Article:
"I'm too old to believe in fairy tales, Gareth," she said quietly.
"And my kids are too young to have to stop believing in them."
Setting aside the dialogue that tips the cheesy scale a few times too often, the severely dated character details on the hero (because, seriously, what man can pull off a ponytail at 42 in 2013 and not get any grief?) and the pathologically stereotypical plot progression…
This was a pretty decent read.
This was, for all intents and purposes, a fairytale story between 42-year old Welsh actor Gareth Connor who suddenly finds himself in a small town in Ottawa falling in love with 35-year old single mother of 3 Gwynneth Jacobs and her baggage. Except Gareth has his own kind of baggage not including the silly double Gs between their names.
The plot is so familiar I may or may not have watched a Dennis Quaid movie about it and yet, I couldn't help but be utterly charmed by the unassuming delivery of the story. There are a lot of soapbox-worthy issues here that were foregone in favor of the uncomplicated storyline which I really REALLY liked. Not every story about a single mother finding a second chance at love need to be an opportunity to celebrate feminism and I'm happy that the heroine in this one was likable enough on her own to not need any of that added flavor. Sometimes I just want some fluffeh adult-style and this one pretty much brought it.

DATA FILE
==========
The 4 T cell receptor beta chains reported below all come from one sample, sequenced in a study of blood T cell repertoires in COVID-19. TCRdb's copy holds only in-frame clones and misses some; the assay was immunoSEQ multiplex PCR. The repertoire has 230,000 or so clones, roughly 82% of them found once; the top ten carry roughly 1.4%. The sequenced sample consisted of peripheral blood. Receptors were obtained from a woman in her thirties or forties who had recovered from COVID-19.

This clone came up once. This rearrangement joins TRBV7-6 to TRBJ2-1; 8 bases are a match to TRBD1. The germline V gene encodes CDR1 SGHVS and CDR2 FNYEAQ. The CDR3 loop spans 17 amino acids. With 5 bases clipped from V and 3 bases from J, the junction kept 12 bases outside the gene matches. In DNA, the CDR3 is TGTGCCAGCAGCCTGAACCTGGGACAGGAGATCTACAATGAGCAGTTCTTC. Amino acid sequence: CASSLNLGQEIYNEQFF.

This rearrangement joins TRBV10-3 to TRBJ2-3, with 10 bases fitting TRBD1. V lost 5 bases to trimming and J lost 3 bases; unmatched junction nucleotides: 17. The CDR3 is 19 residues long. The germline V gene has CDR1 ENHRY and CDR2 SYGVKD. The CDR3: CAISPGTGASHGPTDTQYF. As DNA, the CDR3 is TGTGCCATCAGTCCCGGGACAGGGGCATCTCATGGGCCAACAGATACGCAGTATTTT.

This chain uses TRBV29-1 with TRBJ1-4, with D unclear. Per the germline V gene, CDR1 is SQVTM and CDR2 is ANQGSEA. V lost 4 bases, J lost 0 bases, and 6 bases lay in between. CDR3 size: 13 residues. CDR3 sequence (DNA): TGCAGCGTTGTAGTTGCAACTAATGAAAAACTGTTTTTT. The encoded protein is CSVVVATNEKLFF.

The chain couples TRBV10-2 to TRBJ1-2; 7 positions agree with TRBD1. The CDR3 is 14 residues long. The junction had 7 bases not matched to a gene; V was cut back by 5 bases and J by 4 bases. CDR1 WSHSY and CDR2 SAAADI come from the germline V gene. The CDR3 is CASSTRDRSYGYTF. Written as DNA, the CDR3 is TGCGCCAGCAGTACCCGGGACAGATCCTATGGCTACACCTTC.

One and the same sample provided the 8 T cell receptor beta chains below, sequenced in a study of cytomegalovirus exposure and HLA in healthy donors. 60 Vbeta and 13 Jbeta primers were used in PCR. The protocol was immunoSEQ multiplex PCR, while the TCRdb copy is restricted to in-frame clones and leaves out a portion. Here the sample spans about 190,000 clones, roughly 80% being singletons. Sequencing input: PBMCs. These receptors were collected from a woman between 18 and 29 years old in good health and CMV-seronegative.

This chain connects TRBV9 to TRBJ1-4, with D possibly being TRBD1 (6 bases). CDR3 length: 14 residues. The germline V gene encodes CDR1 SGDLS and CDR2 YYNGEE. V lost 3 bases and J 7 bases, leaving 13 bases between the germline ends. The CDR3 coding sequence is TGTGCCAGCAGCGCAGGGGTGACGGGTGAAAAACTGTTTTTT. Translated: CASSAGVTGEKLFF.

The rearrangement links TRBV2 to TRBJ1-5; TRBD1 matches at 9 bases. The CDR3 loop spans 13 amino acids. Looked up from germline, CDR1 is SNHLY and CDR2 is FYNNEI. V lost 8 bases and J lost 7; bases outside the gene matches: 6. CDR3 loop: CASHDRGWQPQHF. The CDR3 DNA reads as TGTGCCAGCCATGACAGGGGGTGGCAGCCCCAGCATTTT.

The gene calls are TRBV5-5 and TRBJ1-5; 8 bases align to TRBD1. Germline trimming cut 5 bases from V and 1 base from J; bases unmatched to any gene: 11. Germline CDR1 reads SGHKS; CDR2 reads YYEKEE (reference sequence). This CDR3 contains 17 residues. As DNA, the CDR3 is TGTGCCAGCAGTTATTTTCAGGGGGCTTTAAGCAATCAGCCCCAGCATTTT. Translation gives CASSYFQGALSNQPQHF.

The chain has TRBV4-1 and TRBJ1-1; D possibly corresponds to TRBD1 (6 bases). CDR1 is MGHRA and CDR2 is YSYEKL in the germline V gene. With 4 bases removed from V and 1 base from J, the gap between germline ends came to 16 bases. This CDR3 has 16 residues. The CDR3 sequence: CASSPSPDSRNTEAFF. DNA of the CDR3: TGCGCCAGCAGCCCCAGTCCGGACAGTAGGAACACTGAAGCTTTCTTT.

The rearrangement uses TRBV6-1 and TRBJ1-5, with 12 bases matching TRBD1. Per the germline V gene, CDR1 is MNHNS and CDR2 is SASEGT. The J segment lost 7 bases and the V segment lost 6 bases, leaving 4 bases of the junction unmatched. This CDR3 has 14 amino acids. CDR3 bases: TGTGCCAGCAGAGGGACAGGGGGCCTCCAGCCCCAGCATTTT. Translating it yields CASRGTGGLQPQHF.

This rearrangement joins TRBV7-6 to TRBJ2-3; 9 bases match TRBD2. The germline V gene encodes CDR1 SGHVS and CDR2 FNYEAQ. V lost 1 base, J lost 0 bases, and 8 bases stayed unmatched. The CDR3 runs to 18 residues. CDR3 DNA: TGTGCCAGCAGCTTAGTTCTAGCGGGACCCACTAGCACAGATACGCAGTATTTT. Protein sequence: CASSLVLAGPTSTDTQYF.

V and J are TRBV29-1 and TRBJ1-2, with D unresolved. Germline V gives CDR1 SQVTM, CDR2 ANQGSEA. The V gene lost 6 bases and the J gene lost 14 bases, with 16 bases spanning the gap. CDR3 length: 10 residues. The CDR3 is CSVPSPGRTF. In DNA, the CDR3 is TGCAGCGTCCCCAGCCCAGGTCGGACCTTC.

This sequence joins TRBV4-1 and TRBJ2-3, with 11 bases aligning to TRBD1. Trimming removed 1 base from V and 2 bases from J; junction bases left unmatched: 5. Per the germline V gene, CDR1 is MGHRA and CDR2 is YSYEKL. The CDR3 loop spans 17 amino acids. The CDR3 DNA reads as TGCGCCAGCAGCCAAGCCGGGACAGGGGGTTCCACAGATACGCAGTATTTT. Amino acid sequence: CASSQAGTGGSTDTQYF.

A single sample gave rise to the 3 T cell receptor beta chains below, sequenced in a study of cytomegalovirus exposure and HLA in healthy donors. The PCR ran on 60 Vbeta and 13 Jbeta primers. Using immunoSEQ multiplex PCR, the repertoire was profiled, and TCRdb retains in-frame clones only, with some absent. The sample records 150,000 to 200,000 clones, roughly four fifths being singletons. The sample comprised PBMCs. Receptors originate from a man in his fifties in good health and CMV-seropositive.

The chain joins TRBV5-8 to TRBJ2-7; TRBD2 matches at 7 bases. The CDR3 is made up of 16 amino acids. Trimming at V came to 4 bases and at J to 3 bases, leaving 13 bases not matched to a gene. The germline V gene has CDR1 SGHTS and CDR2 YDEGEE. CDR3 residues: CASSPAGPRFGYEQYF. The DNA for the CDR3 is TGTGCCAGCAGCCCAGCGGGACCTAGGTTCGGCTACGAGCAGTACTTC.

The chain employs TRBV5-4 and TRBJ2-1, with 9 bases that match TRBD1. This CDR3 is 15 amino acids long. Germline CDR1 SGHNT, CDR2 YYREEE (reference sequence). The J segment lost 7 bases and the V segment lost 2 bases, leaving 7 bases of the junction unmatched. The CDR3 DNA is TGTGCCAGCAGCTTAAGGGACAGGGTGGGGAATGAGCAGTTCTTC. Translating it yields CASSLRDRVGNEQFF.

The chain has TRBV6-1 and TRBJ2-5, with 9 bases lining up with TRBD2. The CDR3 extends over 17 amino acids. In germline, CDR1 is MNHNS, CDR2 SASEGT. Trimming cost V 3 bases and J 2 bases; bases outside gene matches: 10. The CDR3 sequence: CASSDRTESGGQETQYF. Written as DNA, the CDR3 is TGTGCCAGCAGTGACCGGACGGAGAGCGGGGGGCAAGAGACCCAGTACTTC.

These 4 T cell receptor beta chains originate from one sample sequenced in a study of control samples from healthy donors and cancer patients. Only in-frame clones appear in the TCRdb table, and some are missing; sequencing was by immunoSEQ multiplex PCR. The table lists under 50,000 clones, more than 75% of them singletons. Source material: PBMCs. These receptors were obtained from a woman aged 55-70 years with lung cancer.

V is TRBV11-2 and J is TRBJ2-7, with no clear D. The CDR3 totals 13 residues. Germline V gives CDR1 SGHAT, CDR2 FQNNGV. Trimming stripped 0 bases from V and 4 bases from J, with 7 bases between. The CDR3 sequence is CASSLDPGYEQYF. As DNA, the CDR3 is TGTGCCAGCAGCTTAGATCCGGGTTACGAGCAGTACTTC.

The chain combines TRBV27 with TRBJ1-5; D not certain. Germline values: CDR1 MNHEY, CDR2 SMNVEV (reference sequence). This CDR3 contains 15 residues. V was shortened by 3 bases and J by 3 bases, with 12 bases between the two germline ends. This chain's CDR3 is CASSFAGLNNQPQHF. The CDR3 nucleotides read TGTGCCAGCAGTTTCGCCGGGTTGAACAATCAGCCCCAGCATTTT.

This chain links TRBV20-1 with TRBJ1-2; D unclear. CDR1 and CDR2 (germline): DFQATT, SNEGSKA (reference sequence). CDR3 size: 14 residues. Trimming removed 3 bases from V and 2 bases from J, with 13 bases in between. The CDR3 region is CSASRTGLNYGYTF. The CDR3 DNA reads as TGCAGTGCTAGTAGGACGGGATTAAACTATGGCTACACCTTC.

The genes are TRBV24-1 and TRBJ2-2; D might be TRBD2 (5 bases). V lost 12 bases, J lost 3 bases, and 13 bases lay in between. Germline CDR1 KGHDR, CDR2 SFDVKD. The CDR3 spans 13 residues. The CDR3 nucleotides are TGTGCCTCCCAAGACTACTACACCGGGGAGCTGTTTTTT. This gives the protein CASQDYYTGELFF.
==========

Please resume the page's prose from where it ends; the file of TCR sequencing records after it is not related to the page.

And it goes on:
I may hate her name a little but as a heroine, Gwyn was pretty awesome. I'm not a parent, but I find her dealing with the difficulties of being a single mother of three realistic and utterly refreshing. The attraction between the protagonists may be instant but the progression of their relationship was believably paced. And while the conflict between and within the characters were hardly original, I liked how it was handled logically and maturely.
The ending was a bit contrived and felt a bit too cinematic. Airport chasing followed by the chaser finding the chasee waiting at home with the ex, the long lost daughter, the best friend and the kids could easily be the end to any Sandra Bullock movie. Hmmm, now I'm beginning to wonder if this was a 90s Sandra Bullock movie with Dennis Quaid, but I digress. Gareth's dialogue could've also reined in the cheese but then he's an actor so I'm giving him a pass. Though I can imagine Katie (Gwyn's eldest) snarking against it a few years down the line.
I do wish the author would update some of the character details, and twists on this one. I think it was published first in 2010 under a different title but something about the story screamed 90s to me. Because some readers may be turned off by the dated feel of the story and miss out on the enjoyable moments this book did bring.
Dennis Quaid appears in this review because of Kim.
ARC provided by Michem Publising thru Netgalley in exchange for an unbiased review.